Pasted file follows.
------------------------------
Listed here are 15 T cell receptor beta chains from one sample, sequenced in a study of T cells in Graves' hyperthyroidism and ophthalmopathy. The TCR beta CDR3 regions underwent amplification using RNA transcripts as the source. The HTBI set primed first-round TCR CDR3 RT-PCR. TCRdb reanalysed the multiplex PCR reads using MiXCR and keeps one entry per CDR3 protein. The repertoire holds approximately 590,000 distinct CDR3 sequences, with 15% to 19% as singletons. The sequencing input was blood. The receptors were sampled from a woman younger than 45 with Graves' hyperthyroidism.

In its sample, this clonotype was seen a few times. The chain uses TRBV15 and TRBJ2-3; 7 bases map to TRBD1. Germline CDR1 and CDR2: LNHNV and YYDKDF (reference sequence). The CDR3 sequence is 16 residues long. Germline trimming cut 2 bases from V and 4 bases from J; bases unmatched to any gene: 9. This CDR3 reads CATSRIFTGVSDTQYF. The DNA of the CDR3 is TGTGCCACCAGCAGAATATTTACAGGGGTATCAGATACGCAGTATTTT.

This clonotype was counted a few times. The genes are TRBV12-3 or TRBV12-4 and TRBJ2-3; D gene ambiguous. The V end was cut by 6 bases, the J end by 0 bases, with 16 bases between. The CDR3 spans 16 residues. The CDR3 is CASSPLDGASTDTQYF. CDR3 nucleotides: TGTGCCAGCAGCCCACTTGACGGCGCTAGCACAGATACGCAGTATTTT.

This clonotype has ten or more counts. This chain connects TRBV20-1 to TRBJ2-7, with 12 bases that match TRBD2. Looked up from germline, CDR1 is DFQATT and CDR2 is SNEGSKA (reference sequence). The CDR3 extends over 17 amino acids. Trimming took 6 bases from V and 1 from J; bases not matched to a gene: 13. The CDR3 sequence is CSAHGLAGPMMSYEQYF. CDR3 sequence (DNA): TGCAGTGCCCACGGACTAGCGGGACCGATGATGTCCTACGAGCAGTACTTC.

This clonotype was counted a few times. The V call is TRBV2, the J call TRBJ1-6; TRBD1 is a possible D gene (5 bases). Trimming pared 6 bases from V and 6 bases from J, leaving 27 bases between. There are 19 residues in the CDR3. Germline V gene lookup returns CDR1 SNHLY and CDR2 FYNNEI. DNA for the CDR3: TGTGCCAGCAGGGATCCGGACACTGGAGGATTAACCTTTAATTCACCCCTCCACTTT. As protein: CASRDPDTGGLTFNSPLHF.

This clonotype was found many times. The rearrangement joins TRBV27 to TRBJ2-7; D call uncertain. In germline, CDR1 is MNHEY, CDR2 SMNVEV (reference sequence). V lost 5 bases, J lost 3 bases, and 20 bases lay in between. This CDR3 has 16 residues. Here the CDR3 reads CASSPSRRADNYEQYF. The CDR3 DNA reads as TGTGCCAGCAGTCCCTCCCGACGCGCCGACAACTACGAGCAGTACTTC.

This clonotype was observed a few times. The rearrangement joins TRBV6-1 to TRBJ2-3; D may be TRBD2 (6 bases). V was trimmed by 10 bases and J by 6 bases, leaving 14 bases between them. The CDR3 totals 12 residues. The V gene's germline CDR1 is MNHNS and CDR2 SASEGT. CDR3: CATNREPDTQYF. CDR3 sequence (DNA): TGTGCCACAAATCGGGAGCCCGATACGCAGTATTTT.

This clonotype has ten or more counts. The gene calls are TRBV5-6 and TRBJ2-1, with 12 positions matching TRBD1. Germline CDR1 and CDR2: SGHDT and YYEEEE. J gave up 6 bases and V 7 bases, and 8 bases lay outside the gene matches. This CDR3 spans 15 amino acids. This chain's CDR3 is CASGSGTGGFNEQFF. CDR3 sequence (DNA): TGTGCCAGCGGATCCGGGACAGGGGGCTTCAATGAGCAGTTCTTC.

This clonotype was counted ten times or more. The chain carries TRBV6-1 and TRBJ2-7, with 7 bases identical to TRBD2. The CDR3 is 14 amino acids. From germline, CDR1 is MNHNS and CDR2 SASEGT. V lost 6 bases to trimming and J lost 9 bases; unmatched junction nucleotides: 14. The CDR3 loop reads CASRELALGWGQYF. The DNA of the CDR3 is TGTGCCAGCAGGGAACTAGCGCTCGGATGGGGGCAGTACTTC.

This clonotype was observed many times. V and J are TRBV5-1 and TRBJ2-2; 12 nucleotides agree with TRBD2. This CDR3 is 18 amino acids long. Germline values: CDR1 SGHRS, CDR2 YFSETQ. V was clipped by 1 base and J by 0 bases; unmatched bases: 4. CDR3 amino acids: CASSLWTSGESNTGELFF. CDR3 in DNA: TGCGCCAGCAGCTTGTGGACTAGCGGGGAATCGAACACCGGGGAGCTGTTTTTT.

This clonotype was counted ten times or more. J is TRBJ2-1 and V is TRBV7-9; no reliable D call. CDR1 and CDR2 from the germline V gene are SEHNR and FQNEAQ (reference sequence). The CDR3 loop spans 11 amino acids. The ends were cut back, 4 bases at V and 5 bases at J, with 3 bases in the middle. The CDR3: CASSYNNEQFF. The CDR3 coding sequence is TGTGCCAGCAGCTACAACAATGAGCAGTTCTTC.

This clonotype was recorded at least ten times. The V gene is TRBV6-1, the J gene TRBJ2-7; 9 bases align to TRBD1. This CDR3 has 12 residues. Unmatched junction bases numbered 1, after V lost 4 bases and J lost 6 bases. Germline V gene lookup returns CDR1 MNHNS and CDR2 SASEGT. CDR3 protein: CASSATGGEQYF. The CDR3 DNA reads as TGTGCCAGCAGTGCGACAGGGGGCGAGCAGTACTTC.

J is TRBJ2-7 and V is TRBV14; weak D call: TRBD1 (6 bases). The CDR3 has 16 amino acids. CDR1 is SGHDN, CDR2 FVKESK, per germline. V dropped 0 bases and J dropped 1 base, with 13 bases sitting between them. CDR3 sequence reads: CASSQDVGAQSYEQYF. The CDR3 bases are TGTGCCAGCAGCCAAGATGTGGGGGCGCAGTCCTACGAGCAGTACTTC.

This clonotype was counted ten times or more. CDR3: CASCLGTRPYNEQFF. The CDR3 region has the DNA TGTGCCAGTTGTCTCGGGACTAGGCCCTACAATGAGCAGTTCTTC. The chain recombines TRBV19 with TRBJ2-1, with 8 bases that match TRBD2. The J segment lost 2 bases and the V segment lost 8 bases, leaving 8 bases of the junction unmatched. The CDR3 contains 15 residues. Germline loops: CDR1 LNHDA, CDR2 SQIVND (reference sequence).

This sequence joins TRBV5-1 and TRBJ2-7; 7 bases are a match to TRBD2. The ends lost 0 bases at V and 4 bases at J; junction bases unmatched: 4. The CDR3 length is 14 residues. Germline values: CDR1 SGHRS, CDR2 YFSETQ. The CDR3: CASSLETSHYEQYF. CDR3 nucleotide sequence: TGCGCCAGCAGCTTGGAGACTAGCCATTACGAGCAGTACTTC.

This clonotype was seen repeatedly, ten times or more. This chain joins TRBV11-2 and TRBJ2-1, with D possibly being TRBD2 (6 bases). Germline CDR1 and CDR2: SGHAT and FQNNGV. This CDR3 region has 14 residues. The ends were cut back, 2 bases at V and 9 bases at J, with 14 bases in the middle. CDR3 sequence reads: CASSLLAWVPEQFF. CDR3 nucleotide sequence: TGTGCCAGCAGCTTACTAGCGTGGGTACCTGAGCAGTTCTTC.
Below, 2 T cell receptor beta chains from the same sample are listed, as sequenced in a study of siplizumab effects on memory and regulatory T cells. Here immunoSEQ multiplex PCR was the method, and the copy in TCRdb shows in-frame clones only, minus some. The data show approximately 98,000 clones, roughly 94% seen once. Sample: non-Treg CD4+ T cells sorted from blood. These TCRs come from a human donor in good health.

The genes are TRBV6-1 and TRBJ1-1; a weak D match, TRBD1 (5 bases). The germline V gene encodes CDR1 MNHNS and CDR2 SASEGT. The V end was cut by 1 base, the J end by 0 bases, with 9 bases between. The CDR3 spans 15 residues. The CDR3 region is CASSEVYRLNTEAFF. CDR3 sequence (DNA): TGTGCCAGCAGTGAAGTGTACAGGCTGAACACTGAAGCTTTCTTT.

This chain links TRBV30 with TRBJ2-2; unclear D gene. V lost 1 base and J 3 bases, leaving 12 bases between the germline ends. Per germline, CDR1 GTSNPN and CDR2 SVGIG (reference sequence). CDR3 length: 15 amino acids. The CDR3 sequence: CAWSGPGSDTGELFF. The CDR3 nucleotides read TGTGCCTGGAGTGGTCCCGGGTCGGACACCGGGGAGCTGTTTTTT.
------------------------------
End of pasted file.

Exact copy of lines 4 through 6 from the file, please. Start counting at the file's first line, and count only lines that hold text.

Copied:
This clonotype has ten or more counts. This chain connects TRBV20-1 to TRBJ2-7, with 12 bases that match TRBD2. Looked up from germline, CDR1 is DFQATT and CDR2 is SNEGSKA (reference sequence). The CDR3 extends over 17 amino acids. Trimming took 6 bases from V and 1 from J; bases not matched to a gene: 13. The CDR3 sequence is CSAHGLAGPMMSYEQYF. CDR3 sequence (DNA): TGCAGTGCCCACGGACTAGCGGGACCGATGATGTCCTACGAGCAGTACTTC.

This clonotype was counted a few times. The V call is TRBV2, the J call TRBJ1-6; TRBD1 is a possible D gene (5 bases). Trimming pared 6 bases from V and 6 bases from J, leaving 27 bases between. There are 19 residues in the CDR3. Germline V gene lookup returns CDR1 SNHLY and CDR2 FYNNEI. DNA for the CDR3: TGTGCCAGCAGGGATCCGGACACTGGAGGATTAACCTTTAATTCACCCCTCCACTTT. As protein: CASRDPDTGGLTFNSPLHF.

This clonotype was found many times. The rearrangement joins TRBV27 to TRBJ2-7; D call uncertain. In germline, CDR1 is MNHEY, CDR2 SMNVEV (reference sequence). V lost 5 bases, J lost 3 bases, and 20 bases lay in between. This CDR3 has 16 residues. Here the CDR3 reads CASSPSRRADNYEQYF. The CDR3 DNA reads as TGTGCCAGCAGTCCCTCCCGACGCGCCGACAACTACGAGCAGTACTTC.